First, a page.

A senior hire opens a gateway in London
|People in Who’s Who Legal||1|
|Pending cases as counsel||15|
|Value of pending counsel work||US$2.5 billion+|
|Current arbitrator appointments||3 (of which 0 are as sole or chair)|
|Lawyers sitting as arbitrator||1|
In 1981, Garrigues was the first Spanish firm to create a disputes department. In the 1990s, as Spanish companies became more active abroad, it received its first instruction in an international arbitration, and, in 1999, it decided to build specific capability in this area.
Initially, work was led by José María Alonso (who left the firm in 2012 to become managing partner of Baker McKenzie’s Madrid office) and Miguel Moscardó (who left to set up his own firm in 2009). Both former partners recruited a then rising star from the counsel ranks at the ICC: Fernando Mantilla-Serrano, now at Latham & Watkins. The team made its name working on, among other things, a dispute about the ownership of Peru’s largest gold mine.
Since then, others have come to the fore, including Madrid-based partner Carlos de los Santos. He is flanked by Francisco Serrano, who led one of the firm’s largest-ever instructions in the area (three interlinked ICC arbitrations). Other names to know are Jaime Luis Iglesias (who moved to the firm’s São Paulo office in 2014) and Alberto Pimenta.
In early 2016, the firm recruited Joe Tirado, former global head of international arbitration at Winston & Strawn in London, who now co-leads the Garrigues practice with Carlos de los Santos. Tirado, who also sits as arbitrator, brings 25 years’ experience and is particularly well-known for energy disputes. His arrival gives the firm an important foothold in the English market.
The firm has partners with international arbitration experience in numerous Spanish offices besides Madrid, as well as in Portugal (Lisbon and Porto) and further afield – Shanghai, Tangiers, London, Paris, New York, Warsaw and Brussels. In Latin America, it has offices in Mexico City, Lima, Rio de Janeiro, São Paulo and Bogotá.
Who uses it?
The practice serves major Spanish names in construction, energy, banking and finance, and distribution and services. These include BBVA, Santander, Endesa and Iberdrola. It also represents Portuguese bank Banif, car manufacturers Volvo and Kia, and insurer Aegon. The government of Namibia is another client.
One notable matter saw the firm knock out the bulk of a US$177 million claim against its client over a construction project in the Middle East. In the final award, the client was ordered to pay only US$540,000, with the other side bearing the costs. It has also recently defeated two claims of more than US$100 million.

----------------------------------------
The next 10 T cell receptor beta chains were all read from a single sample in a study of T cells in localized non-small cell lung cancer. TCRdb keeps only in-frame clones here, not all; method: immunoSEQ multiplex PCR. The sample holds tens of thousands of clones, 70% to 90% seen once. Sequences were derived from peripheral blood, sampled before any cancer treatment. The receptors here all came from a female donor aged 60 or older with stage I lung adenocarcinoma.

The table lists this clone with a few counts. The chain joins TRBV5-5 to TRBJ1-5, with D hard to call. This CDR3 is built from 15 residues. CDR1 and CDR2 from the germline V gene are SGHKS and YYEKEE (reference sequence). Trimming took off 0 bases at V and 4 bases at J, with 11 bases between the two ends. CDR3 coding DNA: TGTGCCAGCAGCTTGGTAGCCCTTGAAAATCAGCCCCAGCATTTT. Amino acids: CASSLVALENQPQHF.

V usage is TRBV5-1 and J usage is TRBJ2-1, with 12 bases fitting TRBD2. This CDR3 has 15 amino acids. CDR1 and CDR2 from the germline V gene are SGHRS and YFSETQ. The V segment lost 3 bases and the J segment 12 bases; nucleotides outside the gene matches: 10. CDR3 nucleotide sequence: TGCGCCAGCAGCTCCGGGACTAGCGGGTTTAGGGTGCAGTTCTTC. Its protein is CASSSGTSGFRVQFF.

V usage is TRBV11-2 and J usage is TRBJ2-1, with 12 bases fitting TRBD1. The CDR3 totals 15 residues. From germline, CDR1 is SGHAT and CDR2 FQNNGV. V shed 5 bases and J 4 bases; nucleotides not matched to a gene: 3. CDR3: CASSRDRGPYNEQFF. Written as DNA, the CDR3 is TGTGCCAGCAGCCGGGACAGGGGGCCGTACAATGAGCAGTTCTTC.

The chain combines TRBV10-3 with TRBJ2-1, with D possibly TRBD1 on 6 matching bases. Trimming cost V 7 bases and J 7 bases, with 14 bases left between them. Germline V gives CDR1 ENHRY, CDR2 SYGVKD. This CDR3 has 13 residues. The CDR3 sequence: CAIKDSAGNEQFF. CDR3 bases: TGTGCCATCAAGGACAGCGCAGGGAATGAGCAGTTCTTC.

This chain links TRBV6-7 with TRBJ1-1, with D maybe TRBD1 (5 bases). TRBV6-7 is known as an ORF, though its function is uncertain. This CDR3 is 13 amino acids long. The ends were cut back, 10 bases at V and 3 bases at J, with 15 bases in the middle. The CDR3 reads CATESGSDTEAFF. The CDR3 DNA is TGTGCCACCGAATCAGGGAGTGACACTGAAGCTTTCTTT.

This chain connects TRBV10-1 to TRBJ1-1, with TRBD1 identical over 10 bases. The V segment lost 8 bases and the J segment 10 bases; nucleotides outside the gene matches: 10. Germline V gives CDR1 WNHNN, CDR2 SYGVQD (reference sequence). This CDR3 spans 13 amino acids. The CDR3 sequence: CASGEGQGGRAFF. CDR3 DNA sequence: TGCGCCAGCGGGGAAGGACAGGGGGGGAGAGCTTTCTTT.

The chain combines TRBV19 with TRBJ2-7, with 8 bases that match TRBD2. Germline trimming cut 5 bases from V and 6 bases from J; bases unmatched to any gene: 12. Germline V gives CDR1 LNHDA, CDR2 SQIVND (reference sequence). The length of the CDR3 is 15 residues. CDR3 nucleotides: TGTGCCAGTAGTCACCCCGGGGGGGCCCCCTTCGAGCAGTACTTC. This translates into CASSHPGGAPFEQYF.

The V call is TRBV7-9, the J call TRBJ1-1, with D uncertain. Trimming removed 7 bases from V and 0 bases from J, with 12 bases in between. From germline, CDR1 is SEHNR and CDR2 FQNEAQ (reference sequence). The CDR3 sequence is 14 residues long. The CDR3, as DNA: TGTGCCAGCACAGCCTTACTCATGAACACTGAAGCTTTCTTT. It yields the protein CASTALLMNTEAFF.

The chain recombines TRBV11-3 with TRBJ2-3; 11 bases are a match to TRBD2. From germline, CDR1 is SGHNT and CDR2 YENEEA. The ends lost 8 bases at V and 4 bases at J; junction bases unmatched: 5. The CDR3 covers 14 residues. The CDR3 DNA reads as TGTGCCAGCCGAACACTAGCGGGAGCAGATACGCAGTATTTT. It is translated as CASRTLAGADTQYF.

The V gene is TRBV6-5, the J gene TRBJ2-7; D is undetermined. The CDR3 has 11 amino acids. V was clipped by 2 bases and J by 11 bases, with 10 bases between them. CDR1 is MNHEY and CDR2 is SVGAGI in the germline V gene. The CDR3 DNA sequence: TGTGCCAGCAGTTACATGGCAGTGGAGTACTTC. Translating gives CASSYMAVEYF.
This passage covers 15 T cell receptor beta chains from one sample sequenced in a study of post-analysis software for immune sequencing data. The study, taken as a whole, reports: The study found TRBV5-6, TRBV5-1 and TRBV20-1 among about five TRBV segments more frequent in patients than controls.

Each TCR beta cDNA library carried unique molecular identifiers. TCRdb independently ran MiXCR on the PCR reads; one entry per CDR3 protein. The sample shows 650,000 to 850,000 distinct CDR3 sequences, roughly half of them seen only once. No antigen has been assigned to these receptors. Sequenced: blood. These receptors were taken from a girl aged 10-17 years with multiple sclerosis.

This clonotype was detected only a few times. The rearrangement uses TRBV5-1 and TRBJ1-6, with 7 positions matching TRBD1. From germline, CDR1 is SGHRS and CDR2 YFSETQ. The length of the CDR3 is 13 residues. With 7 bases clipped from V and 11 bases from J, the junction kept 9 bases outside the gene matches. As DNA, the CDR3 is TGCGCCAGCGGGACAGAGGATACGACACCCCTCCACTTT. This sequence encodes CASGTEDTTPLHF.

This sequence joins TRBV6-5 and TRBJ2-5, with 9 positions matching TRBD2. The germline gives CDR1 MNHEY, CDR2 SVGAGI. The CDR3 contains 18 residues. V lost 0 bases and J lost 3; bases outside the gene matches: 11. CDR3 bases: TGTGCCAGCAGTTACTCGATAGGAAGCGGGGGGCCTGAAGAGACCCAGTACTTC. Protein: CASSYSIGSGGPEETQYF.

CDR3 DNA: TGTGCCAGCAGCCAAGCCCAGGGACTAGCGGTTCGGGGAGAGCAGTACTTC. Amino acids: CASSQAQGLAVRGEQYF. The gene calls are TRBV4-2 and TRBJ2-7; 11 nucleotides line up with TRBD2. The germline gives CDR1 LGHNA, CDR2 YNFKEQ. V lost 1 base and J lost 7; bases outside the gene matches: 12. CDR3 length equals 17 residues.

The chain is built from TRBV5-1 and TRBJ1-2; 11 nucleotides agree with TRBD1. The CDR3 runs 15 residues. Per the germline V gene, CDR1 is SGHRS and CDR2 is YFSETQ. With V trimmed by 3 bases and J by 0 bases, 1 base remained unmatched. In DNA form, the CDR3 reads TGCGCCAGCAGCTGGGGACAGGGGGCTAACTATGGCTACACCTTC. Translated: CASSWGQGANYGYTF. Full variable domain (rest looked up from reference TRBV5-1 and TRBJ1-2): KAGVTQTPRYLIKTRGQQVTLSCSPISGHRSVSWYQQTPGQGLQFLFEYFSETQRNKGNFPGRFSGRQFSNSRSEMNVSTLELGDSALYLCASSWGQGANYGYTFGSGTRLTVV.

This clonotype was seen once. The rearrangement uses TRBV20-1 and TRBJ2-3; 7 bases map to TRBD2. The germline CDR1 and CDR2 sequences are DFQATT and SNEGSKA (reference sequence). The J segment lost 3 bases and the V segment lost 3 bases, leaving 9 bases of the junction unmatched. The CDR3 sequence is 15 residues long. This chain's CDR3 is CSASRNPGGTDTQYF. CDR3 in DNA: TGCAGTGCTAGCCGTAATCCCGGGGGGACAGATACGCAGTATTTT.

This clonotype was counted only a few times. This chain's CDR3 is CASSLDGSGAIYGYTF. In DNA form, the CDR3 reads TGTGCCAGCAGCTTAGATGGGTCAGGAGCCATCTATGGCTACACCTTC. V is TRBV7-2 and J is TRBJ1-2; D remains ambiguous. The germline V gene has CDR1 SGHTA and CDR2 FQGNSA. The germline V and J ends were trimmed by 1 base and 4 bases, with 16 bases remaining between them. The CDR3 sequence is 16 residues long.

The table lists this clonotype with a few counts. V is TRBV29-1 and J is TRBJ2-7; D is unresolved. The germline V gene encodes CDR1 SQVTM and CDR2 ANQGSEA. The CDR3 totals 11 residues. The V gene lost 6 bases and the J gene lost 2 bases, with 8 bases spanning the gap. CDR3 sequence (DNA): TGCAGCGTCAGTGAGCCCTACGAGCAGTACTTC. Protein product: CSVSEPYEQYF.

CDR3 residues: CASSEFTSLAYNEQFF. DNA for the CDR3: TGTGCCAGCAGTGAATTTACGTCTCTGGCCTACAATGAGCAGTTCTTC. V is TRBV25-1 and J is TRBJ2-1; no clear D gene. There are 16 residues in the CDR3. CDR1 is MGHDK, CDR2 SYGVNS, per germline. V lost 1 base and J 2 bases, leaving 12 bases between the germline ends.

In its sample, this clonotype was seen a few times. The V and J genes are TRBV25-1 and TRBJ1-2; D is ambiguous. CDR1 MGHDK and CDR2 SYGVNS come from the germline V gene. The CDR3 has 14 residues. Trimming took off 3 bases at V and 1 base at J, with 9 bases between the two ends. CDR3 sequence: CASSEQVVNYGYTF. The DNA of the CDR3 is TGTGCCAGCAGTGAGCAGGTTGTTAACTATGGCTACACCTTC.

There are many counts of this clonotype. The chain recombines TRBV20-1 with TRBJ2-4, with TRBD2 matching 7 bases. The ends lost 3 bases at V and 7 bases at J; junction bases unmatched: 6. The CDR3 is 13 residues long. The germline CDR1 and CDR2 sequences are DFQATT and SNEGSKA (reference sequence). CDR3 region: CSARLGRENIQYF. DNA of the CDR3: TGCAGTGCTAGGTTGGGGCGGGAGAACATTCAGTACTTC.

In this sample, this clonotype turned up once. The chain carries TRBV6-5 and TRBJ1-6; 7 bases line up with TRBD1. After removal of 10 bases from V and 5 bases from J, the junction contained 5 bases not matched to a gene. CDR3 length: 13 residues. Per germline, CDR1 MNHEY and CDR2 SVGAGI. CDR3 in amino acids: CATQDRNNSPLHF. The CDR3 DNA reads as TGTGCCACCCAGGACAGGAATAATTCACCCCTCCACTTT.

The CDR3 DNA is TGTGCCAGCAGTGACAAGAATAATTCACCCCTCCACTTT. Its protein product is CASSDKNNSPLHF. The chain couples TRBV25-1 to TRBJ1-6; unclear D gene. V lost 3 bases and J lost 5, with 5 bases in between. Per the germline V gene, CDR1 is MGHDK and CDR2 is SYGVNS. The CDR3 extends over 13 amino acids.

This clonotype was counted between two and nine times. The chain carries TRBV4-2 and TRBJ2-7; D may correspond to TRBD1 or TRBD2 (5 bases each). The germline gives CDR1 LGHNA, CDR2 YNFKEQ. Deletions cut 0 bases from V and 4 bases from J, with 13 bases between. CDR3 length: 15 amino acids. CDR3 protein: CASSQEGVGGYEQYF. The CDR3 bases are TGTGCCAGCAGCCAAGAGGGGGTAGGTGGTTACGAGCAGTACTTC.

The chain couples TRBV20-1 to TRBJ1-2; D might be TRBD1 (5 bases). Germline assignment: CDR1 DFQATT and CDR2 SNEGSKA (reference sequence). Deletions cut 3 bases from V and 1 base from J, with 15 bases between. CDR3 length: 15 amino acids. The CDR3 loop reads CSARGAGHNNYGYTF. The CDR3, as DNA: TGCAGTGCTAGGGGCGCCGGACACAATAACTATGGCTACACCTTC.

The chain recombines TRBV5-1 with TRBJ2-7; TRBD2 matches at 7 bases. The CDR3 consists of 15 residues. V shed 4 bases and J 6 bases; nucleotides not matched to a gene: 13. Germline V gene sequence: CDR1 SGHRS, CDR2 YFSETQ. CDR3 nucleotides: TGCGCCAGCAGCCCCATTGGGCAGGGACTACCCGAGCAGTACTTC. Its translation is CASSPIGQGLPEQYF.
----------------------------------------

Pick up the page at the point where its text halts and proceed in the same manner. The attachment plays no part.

The firm also acted as counsel for Spanish insurer Aegon in an ICC arbitration regarding a “change of control” clause in a joint venture agreement with Banco Sabadell, for which the firm negotiated a €450 million settlement in the client’s favour.
Another matter saw Garrigues help the government of Namibia to reverse a Spanish court’s injunction against an ICC arbitration in Paris.
In 2015, Garrigues helped Spanish TV channel operator Mediapro knock out a significant part of a €200 million claim brought by Spain’s Grupo Prisa over sports broadcasting rights, in what the local press had dubbed “the football war”. Prisa was reportedly awarded around €77 million.
The firm has been acting for Iberdrola in two gas price reopener arbitrations (under ICC and LCIA rules) worth a combined US$700 million. One has concluded with a downward price review worth much less than the client had feared; while the other has seen a partial award almost entirely upholding Iberdrola’s interpretation of the price review clause.
The firm continues to act for Spanish construction group Obrascón Huarte Lain in an ICC claim against a Qatari state-backed entity over the cancellation of a €1.7 billion contract to build a medical centre in Doha.
In Chile, the firm hired Mónica van der Schraft from Cariola Diez Pérez Cotapos y Cía to head its litigation and arbitration department in Santiago.
Iñigo Cisneros of Mediapro commended the business knowledge of the Garrigues team, noting their “conscientious and tireless work”.
Tomás López of Amadeus IT Group notes that the firm is pragmatic and has a “particularly good business view when dealing with complex cases.”
Tomás Alfaro of Aegon praises Garrigues’ “amazing work”, singling out partner Alberto Pimenta. He says he “would definitely recommend them to anyone for an important arbitration”, highlighting the firm’s “professional and resourceful” working style and “amazing thought leadership in legal matters”. He adds that they “get great results”.